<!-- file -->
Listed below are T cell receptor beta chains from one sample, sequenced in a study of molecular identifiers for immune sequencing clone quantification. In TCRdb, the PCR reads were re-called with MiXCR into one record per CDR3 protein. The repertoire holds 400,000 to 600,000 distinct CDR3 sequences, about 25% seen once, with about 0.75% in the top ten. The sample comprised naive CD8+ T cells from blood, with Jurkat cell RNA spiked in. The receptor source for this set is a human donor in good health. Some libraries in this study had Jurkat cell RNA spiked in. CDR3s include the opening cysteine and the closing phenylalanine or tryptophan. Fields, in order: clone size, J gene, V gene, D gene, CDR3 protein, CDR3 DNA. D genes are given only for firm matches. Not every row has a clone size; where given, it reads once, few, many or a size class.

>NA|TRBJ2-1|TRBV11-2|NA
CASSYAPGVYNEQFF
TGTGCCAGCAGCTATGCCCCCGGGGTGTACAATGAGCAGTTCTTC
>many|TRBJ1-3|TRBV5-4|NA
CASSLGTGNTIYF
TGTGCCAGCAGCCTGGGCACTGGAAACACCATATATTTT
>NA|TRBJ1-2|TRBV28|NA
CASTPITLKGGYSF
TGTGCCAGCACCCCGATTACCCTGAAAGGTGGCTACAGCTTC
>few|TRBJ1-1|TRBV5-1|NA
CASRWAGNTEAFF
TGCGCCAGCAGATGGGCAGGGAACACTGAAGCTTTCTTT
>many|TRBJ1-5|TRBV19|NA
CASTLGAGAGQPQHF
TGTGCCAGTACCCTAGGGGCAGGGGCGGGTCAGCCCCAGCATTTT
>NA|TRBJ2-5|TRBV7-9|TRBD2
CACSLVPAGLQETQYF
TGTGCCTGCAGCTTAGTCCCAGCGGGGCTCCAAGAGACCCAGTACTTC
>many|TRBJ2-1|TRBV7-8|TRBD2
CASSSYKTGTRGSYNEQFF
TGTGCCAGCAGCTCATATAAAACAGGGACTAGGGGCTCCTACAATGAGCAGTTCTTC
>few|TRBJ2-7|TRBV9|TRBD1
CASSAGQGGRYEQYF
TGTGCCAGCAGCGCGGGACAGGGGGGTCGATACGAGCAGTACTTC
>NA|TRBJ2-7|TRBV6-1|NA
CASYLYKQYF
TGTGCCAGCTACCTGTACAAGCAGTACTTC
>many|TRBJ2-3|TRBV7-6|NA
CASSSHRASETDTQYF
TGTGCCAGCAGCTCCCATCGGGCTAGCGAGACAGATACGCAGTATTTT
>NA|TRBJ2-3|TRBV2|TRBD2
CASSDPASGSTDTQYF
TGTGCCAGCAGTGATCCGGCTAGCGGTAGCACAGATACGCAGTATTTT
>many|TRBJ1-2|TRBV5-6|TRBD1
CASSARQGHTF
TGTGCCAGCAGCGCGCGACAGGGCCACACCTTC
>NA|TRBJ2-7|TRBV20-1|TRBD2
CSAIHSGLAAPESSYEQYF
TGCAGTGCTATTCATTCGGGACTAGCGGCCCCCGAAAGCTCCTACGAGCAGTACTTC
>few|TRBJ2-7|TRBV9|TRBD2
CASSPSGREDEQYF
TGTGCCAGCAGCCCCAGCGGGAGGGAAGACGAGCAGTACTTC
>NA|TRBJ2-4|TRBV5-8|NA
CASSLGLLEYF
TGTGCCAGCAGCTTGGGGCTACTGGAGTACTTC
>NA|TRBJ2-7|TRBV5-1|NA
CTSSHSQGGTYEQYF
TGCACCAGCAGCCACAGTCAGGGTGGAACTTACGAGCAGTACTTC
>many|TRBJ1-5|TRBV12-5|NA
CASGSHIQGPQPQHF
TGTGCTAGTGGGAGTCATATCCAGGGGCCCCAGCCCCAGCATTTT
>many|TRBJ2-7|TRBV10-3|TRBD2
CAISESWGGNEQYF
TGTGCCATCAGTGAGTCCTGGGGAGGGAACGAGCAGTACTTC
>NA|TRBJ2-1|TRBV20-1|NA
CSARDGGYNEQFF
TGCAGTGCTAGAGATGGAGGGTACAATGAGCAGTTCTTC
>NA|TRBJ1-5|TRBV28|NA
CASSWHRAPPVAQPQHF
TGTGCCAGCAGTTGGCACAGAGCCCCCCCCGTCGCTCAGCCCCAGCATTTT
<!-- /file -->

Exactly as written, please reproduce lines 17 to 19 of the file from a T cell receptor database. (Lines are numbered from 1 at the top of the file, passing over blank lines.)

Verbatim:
>NA|TRBJ2-5|TRBV7-9|TRBD2
CACSLVPAGLQETQYF
TGTGCCTGCAGCTTAGTCCCAGCGGGGCTCCAAGAGACCCAGTACTTC